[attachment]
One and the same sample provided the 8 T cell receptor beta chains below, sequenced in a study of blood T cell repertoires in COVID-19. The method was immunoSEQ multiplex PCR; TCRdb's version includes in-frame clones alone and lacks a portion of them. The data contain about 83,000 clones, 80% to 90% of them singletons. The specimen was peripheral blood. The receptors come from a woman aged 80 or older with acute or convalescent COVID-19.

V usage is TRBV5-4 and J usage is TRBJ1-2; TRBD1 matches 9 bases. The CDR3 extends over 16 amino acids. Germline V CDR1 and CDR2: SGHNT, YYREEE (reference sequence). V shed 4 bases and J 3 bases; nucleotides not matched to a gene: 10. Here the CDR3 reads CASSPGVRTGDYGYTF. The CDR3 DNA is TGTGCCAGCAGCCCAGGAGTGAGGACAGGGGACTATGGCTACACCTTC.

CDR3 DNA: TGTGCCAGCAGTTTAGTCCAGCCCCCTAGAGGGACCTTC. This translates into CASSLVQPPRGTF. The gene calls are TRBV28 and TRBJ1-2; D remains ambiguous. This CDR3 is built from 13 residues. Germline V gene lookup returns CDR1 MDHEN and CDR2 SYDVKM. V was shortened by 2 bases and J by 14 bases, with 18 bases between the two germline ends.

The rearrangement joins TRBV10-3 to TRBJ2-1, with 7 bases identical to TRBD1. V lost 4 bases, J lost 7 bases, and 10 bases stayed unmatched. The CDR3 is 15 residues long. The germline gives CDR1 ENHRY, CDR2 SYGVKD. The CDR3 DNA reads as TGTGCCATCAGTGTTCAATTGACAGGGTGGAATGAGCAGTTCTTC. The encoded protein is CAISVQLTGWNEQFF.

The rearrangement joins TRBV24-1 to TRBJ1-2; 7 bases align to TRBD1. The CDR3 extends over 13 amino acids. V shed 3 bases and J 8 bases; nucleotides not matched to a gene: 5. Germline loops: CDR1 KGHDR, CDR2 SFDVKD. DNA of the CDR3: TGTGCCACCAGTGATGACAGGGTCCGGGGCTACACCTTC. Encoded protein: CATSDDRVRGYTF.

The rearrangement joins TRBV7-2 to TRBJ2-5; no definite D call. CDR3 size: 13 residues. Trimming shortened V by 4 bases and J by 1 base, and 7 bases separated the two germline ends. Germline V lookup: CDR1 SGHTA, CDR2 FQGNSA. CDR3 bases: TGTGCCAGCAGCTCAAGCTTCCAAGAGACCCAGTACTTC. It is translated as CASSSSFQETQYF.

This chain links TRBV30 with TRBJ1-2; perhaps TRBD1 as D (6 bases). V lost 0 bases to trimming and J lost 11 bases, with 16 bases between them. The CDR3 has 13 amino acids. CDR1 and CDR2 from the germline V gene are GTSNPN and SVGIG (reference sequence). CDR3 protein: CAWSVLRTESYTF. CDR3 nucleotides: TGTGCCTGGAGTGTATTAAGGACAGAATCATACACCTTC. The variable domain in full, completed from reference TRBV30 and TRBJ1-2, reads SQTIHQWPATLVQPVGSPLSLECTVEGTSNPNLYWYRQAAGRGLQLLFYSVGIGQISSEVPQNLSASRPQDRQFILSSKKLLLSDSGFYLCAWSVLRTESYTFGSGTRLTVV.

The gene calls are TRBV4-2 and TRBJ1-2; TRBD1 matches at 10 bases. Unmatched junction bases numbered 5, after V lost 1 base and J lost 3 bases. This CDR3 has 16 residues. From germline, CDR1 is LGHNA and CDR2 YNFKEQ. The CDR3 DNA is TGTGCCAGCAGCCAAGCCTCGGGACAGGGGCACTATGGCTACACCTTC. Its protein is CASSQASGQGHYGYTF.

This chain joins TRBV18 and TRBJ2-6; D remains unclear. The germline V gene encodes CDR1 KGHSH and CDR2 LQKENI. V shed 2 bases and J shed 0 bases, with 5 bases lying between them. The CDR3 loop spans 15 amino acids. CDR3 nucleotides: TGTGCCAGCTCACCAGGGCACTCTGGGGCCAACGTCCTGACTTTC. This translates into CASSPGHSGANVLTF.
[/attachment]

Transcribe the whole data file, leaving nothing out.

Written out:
One and the same sample provided the 8 T cell receptor beta chains below, sequenced in a study of blood T cell repertoires in COVID-19. The method was immunoSEQ multiplex PCR; TCRdb's version includes in-frame clones alone and lacks a portion of them. The data contain about 83,000 clones, 80% to 90% of them singletons. The specimen was peripheral blood. The receptors come from a woman aged 80 or older with acute or convalescent COVID-19.

V usage is TRBV5-4 and J usage is TRBJ1-2; TRBD1 matches 9 bases. The CDR3 extends over 16 amino acids. Germline V CDR1 and CDR2: SGHNT, YYREEE (reference sequence). V shed 4 bases and J 3 bases; nucleotides not matched to a gene: 10. Here the CDR3 reads CASSPGVRTGDYGYTF. The CDR3 DNA is TGTGCCAGCAGCCCAGGAGTGAGGACAGGGGACTATGGCTACACCTTC.

CDR3 DNA: TGTGCCAGCAGTTTAGTCCAGCCCCCTAGAGGGACCTTC. This translates into CASSLVQPPRGTF. The gene calls are TRBV28 and TRBJ1-2; D remains ambiguous. This CDR3 is built from 13 residues. Germline V gene lookup returns CDR1 MDHEN and CDR2 SYDVKM. V was shortened by 2 bases and J by 14 bases, with 18 bases between the two germline ends.

The rearrangement joins TRBV10-3 to TRBJ2-1, with 7 bases identical to TRBD1. V lost 4 bases, J lost 7 bases, and 10 bases stayed unmatched. The CDR3 is 15 residues long. The germline gives CDR1 ENHRY, CDR2 SYGVKD. The CDR3 DNA reads as TGTGCCATCAGTGTTCAATTGACAGGGTGGAATGAGCAGTTCTTC. The encoded protein is CAISVQLTGWNEQFF.

The rearrangement joins TRBV24-1 to TRBJ1-2; 7 bases align to TRBD1. The CDR3 extends over 13 amino acids. V shed 3 bases and J 8 bases; nucleotides not matched to a gene: 5. Germline loops: CDR1 KGHDR, CDR2 SFDVKD. DNA of the CDR3: TGTGCCACCAGTGATGACAGGGTCCGGGGCTACACCTTC. Encoded protein: CATSDDRVRGYTF.

The rearrangement joins TRBV7-2 to TRBJ2-5; no definite D call. CDR3 size: 13 residues. Trimming shortened V by 4 bases and J by 1 base, and 7 bases separated the two germline ends. Germline V lookup: CDR1 SGHTA, CDR2 FQGNSA. CDR3 bases: TGTGCCAGCAGCTCAAGCTTCCAAGAGACCCAGTACTTC. It is translated as CASSSSFQETQYF.

This chain links TRBV30 with TRBJ1-2; perhaps TRBD1 as D (6 bases). V lost 0 bases to trimming and J lost 11 bases, with 16 bases between them. The CDR3 has 13 amino acids. CDR1 and CDR2 from the germline V gene are GTSNPN and SVGIG (reference sequence). CDR3 protein: CAWSVLRTESYTF. CDR3 nucleotides: TGTGCCTGGAGTGTATTAAGGACAGAATCATACACCTTC. The variable domain in full, completed from reference TRBV30 and TRBJ1-2, reads SQTIHQWPATLVQPVGSPLSLECTVEGTSNPNLYWYRQAAGRGLQLLFYSVGIGQISSEVPQNLSASRPQDRQFILSSKKLLLSDSGFYLCAWSVLRTESYTFGSGTRLTVV.

The gene calls are TRBV4-2 and TRBJ1-2; TRBD1 matches at 10 bases. Unmatched junction bases numbered 5, after V lost 1 base and J lost 3 bases. This CDR3 has 16 residues. From germline, CDR1 is LGHNA and CDR2 YNFKEQ. The CDR3 DNA is TGTGCCAGCAGCCAAGCCTCGGGACAGGGGCACTATGGCTACACCTTC. Its protein is CASSQASGQGHYGYTF.

This chain joins TRBV18 and TRBJ2-6; D remains unclear. The germline V gene encodes CDR1 KGHSH and CDR2 LQKENI. V shed 2 bases and J shed 0 bases, with 5 bases lying between them. The CDR3 loop spans 15 amino acids. CDR3 nucleotides: TGTGCCAGCTCACCAGGGCACTCTGGGGCCAACGTCCTGACTTTC. This translates into CASSPGHSGANVLTF.